Hotels are laying off workers. Shops are empty and many will have to be closed. The city is reeling with feelings of guilt and anxiety. Guilt because one of their own murdered guests, the gravest possible offense against the ancient Arab code of hospitality, and anxiety because—what now? How will the city survive? How will all the laid-off workers earn a living with their industry on its back? Sousse without tourists is like Hollywood without movies and Detroit without automobile manufacturing.
Even Tunisia’s agriculture economy is crashing. Prices are down by 35 percent because the resorts don’t need to feed tourists anymore.
Rezgui’s ghoulish attack was spectacularly successful, wasn’t it? A single act of violence and—boom. Just like that, it’s all over.
Wars, military or economic, are measured by whether you achieved your stated objectives. By this standard the U.S. and its allies lost the war against Iran, but we were able to negotiate terms that gave only our partial surrender, which forces Iran to at least delay its victory. There have now been three big U.S. strategic defeats over the past several decades: Vietnam, Iraq and now Iran.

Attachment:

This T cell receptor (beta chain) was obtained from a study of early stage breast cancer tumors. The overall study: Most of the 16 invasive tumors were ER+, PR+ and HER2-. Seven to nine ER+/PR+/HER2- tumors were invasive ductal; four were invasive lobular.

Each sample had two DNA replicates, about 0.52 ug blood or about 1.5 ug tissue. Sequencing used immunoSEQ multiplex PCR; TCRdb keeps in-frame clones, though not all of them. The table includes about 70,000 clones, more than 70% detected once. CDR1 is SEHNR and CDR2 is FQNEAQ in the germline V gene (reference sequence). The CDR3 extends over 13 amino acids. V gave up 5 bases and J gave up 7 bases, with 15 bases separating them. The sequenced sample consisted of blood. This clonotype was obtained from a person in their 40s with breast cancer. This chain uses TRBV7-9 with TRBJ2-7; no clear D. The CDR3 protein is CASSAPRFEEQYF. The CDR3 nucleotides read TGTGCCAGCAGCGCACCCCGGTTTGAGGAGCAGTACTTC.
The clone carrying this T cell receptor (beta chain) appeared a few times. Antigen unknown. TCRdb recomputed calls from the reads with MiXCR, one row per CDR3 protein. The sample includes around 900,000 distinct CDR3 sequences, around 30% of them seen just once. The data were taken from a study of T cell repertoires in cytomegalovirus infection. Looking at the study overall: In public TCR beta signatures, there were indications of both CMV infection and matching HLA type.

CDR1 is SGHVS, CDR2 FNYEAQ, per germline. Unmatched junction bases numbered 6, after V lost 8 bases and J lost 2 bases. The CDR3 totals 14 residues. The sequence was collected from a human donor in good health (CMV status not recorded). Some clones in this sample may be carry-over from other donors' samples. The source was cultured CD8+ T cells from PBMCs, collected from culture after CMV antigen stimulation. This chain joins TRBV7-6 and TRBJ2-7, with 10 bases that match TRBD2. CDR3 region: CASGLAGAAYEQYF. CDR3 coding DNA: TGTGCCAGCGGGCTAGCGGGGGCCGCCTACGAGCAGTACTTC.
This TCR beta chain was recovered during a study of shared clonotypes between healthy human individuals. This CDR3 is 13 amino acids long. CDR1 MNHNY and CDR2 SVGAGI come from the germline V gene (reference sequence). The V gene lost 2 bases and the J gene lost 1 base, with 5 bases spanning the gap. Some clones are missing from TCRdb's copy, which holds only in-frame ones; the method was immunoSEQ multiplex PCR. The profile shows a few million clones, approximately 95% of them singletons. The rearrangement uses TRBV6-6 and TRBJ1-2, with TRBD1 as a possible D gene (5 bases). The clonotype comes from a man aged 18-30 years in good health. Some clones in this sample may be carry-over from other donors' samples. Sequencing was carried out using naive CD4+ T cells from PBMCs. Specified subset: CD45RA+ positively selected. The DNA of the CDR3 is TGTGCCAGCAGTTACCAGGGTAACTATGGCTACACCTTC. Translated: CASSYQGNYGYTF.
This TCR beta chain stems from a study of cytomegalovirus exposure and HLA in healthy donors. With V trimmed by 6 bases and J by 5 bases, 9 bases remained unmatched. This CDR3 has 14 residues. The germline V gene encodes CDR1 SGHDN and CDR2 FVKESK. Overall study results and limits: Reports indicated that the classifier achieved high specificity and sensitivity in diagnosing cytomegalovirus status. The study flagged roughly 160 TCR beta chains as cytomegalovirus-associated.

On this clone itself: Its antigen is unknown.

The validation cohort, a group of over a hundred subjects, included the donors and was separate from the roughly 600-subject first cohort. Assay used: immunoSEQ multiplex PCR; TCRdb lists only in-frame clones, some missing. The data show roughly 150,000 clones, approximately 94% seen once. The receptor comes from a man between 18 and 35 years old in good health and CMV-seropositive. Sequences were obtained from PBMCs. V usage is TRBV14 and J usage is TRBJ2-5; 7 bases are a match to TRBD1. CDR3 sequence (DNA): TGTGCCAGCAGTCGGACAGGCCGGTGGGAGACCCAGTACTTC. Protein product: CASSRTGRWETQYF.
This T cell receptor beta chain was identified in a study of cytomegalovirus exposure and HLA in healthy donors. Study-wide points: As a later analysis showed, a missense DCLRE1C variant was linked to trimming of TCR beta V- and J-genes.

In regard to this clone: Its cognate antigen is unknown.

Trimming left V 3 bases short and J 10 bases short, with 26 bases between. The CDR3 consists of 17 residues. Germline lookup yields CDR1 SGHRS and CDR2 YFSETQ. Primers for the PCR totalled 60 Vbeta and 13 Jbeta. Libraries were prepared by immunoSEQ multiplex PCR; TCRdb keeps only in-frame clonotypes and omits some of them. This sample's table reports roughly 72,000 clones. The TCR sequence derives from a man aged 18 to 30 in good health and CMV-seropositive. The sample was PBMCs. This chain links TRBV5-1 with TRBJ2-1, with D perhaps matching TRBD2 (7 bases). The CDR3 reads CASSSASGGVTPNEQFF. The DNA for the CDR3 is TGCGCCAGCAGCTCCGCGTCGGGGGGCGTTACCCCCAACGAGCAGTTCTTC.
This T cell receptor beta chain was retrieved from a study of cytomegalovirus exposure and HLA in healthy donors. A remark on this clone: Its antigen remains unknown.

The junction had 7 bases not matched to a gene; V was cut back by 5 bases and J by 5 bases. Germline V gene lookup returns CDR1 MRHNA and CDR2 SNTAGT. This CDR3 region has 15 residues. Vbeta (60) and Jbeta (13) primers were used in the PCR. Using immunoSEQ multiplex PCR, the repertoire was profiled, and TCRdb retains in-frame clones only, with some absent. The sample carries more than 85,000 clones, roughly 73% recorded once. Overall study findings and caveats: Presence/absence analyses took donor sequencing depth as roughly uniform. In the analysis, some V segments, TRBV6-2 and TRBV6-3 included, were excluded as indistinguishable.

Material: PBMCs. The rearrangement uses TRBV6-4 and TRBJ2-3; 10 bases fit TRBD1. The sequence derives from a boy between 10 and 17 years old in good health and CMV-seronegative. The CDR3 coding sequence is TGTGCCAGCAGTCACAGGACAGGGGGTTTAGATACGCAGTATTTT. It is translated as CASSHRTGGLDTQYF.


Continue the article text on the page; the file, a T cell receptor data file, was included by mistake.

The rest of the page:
And the latter two of those occurred on this president’s watch. In fact, they seem to have been his goal, right from his campaign in 2008.
Their support of youth participation in the YBŞ—especially for women and girls—is made all the more striking by the fact Yazidis in rural Sinjar are often part of traditional patriarchal families. So-called honor killings of Yazidi women believed to have shamed their families have even survived into the present. A gruesome video that drew headlines and condemnation in 2007 showed a 17-year-old Yazidi girl named Dua Khalil Aswad being stoned to death by her own people on suspicion she converted to Islam to elope with a Muslim.
But the PKK/YPG model preaches equality of the sexes, something gaining ground among the Yazidis rescued by the militias.
Vian, the teenage PKK commander and drill instructor, claims for her part that the threat to ISIS fighters they’ll be killed by women gives coed units a psychological edge. “We have heard ISIS is afraid of fighting women,” she says. “We think ISIS is saying ‘if not for women, we’d control all the world.’”
“They don’t want to be killed by us,” she adds smugly.
It’s appalling that they have to rely on groups like the PKK for help.